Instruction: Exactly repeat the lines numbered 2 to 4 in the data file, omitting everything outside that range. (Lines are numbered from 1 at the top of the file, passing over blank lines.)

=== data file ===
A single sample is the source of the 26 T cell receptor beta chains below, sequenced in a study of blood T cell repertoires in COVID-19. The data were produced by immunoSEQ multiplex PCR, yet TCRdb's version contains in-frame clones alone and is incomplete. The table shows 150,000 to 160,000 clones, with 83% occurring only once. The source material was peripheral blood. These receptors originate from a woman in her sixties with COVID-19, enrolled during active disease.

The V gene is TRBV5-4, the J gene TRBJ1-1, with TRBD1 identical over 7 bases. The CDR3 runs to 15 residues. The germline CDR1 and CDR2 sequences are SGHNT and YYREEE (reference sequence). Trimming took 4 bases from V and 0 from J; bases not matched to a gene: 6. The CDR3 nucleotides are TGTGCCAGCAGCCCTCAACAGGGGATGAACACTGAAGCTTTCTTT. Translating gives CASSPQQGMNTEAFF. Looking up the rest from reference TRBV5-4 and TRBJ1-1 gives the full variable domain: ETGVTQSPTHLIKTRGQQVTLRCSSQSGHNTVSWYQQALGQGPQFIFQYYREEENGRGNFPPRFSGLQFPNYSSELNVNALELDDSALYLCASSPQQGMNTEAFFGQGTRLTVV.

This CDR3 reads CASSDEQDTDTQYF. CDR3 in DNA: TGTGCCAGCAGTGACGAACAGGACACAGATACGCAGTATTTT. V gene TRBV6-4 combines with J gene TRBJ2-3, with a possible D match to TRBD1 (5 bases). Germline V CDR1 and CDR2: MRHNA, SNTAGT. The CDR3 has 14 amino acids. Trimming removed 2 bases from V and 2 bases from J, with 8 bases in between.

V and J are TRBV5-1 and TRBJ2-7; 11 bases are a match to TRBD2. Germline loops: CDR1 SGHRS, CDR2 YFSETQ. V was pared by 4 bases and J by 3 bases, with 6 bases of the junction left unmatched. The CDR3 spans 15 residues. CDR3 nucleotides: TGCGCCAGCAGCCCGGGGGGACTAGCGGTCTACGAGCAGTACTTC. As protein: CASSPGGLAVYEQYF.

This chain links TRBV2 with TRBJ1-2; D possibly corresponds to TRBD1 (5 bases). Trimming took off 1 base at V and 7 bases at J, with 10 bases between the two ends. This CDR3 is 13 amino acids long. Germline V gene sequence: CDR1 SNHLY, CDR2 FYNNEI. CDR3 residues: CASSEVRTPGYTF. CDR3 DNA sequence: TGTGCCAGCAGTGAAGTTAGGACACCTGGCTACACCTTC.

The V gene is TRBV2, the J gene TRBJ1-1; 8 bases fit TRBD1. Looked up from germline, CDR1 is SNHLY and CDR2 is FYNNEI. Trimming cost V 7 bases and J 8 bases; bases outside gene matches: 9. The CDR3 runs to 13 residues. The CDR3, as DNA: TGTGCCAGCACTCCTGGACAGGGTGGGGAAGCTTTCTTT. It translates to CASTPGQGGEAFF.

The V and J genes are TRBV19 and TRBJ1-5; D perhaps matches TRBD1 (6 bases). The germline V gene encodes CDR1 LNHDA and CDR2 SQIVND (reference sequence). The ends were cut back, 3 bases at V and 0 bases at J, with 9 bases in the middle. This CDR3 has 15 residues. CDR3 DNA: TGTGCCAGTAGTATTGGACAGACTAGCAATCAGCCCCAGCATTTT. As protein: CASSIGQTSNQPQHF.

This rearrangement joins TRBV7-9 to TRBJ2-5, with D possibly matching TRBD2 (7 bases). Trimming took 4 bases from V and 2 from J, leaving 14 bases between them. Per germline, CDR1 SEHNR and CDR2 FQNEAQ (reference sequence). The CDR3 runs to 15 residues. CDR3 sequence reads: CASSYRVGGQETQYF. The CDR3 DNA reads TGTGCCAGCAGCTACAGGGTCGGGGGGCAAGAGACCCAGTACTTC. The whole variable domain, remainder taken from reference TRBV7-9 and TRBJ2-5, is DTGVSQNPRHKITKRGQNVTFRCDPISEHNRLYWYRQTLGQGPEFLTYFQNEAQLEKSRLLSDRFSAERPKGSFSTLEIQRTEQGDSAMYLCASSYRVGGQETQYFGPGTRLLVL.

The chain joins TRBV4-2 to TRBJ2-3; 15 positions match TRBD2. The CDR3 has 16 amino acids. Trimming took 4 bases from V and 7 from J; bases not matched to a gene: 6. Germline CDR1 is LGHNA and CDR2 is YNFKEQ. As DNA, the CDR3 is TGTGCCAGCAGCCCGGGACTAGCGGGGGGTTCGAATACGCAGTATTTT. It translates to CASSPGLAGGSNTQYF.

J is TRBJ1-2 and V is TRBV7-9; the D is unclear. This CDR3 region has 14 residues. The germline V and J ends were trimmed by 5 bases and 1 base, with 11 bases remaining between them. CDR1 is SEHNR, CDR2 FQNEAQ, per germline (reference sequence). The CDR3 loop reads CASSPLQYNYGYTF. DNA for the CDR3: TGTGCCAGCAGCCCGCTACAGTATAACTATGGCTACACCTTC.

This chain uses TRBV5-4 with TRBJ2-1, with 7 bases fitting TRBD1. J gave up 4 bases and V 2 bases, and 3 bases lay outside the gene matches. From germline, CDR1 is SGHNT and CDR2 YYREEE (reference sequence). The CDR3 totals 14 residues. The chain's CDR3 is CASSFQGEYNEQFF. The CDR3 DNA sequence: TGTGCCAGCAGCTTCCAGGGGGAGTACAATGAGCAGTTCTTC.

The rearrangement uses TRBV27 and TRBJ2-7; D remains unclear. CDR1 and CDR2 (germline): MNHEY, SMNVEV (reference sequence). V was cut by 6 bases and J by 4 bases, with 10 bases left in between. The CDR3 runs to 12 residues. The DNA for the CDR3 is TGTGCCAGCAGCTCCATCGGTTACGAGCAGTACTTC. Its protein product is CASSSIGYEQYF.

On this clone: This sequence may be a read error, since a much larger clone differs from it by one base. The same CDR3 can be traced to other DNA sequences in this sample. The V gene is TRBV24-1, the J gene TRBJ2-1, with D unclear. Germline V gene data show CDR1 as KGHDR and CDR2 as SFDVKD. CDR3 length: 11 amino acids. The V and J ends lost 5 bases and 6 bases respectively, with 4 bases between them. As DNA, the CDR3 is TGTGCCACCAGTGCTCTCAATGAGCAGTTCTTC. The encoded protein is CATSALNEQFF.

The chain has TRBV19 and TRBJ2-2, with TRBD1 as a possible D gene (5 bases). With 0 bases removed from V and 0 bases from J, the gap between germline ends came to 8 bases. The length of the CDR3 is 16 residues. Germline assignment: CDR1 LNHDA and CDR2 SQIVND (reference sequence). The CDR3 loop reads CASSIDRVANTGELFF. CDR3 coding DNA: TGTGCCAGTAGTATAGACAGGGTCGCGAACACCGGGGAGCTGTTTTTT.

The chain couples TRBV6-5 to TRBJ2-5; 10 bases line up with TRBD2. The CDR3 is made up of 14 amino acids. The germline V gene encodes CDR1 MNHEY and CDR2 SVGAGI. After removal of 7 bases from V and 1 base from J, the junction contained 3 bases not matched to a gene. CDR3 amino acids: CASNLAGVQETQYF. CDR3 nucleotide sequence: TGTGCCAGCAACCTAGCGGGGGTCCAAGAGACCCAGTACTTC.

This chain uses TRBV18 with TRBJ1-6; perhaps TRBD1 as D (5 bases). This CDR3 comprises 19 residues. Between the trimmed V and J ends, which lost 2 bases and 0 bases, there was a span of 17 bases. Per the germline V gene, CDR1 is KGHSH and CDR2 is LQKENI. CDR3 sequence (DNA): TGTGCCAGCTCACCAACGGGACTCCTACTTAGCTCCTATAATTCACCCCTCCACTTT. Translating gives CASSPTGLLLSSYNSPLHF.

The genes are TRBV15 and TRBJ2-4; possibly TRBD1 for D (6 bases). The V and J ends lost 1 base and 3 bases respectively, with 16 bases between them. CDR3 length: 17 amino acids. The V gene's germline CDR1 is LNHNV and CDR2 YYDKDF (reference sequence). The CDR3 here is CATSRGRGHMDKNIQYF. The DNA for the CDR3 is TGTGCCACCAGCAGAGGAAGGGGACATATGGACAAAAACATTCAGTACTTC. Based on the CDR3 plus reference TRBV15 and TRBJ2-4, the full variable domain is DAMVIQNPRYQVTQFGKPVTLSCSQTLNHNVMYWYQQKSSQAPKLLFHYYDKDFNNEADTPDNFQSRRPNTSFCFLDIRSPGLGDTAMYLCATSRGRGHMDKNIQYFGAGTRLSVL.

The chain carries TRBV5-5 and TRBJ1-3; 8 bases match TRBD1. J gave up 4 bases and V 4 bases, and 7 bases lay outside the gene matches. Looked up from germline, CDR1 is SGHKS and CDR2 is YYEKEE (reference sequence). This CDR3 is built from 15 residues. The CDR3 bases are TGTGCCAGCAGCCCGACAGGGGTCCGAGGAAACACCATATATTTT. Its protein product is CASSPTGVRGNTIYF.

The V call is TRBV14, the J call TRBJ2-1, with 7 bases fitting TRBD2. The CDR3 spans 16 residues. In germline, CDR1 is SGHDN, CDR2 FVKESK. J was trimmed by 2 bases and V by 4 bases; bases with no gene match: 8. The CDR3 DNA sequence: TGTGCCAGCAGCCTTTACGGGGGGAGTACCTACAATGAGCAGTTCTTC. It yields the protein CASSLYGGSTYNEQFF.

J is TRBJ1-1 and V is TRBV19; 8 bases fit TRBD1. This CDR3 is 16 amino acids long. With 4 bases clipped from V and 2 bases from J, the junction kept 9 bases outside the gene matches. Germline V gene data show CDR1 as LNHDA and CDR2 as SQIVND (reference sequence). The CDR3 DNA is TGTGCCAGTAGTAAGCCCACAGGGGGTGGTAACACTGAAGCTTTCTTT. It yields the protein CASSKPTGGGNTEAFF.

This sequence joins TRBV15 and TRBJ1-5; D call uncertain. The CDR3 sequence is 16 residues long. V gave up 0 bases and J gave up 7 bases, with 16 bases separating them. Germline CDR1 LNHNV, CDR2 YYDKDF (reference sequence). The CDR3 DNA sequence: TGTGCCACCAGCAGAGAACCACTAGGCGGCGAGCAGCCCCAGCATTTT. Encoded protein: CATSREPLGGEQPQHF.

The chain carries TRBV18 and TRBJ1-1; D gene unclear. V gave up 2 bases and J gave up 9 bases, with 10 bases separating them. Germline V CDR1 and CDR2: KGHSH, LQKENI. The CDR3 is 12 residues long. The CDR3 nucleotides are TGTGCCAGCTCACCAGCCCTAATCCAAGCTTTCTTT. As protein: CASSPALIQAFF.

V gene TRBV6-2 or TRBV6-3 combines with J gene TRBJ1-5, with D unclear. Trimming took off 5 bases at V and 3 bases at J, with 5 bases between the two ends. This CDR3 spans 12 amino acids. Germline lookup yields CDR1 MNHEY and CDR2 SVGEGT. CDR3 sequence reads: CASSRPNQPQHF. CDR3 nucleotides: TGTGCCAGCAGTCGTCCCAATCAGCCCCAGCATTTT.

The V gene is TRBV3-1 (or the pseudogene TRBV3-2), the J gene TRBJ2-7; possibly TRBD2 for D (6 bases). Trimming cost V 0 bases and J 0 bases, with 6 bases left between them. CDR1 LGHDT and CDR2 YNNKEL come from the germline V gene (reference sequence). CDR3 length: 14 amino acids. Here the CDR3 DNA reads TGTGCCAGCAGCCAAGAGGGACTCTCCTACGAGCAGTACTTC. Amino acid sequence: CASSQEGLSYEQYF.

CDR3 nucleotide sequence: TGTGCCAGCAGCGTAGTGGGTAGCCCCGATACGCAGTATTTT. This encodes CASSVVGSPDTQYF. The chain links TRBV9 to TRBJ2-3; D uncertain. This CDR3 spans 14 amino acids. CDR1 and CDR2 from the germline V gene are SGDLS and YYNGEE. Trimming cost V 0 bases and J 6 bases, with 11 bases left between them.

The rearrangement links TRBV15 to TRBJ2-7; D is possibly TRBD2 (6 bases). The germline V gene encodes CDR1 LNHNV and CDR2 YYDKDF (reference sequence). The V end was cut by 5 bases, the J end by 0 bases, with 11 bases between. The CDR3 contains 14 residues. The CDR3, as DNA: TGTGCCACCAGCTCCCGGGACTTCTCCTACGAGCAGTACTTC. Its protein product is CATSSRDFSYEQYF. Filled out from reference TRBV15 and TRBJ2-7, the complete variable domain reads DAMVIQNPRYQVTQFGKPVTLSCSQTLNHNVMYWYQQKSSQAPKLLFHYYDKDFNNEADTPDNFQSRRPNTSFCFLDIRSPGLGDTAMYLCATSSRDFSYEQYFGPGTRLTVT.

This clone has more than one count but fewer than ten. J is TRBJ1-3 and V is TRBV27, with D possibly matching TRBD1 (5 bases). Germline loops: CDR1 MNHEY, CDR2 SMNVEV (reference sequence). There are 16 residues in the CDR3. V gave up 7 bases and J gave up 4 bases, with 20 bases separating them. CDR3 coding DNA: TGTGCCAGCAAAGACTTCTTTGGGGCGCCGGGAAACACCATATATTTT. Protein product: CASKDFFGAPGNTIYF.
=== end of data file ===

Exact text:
The V gene is TRBV5-4, the J gene TRBJ1-1, with TRBD1 identical over 7 bases. The CDR3 runs to 15 residues. The germline CDR1 and CDR2 sequences are SGHNT and YYREEE (reference sequence). Trimming took 4 bases from V and 0 from J; bases not matched to a gene: 6. The CDR3 nucleotides are TGTGCCAGCAGCCCTCAACAGGGGATGAACACTGAAGCTTTCTTT. Translating gives CASSPQQGMNTEAFF. Looking up the rest from reference TRBV5-4 and TRBJ1-1 gives the full variable domain: ETGVTQSPTHLIKTRGQQVTLRCSSQSGHNTVSWYQQALGQGPQFIFQYYREEENGRGNFPPRFSGLQFPNYSSELNVNALELDDSALYLCASSPQQGMNTEAFFGQGTRLTVV.

This CDR3 reads CASSDEQDTDTQYF. CDR3 in DNA: TGTGCCAGCAGTGACGAACAGGACACAGATACGCAGTATTTT. V gene TRBV6-4 combines with J gene TRBJ2-3, with a possible D match to TRBD1 (5 bases). Germline V CDR1 and CDR2: MRHNA, SNTAGT. The CDR3 has 14 amino acids. Trimming removed 2 bases from V and 2 bases from J, with 8 bases in between.

V and J are TRBV5-1 and TRBJ2-7; 11 bases are a match to TRBD2. Germline loops: CDR1 SGHRS, CDR2 YFSETQ. V was pared by 4 bases and J by 3 bases, with 6 bases of the junction left unmatched. The CDR3 spans 15 residues. CDR3 nucleotides: TGCGCCAGCAGCCCGGGGGGACTAGCGGTCTACGAGCAGTACTTC. As protein: CASSPGGLAVYEQYF.